The Courier News from Blytheville, Arkansas on April 19, 1952 · Page 4
Get access to this page with a Free Trial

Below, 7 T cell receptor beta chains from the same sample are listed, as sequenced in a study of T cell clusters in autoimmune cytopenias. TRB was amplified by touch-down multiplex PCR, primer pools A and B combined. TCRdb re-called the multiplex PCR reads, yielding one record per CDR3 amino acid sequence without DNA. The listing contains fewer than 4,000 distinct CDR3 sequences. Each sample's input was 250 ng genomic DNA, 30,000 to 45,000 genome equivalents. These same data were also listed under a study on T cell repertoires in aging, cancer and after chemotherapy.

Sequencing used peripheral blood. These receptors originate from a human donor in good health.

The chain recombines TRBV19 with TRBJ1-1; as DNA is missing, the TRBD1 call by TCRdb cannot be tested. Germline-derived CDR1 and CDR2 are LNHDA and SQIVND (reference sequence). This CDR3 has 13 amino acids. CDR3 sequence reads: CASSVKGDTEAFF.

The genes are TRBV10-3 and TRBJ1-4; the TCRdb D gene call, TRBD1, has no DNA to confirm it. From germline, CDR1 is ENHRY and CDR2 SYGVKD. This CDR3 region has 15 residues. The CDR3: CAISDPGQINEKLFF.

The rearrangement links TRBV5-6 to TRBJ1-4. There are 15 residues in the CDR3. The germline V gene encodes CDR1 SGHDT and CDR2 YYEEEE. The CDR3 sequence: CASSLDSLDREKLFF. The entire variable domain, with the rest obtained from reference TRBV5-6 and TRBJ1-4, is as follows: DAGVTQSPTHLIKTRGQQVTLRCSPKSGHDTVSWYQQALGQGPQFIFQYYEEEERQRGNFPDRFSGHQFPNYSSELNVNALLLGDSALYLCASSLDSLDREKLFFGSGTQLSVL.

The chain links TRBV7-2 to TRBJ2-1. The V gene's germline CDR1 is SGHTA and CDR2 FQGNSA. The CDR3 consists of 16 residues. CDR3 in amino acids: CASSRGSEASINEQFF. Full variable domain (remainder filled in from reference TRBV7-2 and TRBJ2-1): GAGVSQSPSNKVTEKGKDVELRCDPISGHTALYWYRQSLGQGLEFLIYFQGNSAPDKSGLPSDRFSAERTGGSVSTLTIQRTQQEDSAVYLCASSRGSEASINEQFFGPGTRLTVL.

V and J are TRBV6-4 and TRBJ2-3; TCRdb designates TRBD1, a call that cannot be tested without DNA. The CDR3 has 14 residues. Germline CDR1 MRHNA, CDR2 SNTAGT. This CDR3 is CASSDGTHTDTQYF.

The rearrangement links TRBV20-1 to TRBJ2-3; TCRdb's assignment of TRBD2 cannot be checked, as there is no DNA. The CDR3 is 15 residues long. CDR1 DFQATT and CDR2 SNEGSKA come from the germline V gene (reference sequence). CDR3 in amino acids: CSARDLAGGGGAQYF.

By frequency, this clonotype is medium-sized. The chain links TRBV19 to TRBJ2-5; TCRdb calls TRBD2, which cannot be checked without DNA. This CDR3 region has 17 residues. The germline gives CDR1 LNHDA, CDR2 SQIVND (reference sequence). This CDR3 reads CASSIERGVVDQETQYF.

The Courier News from Blytheville, Arkansas · Page 4

Blytheville, Arkansas
Issue Date:
Saturday, April 19, 1952
Page 4
Start Free Trial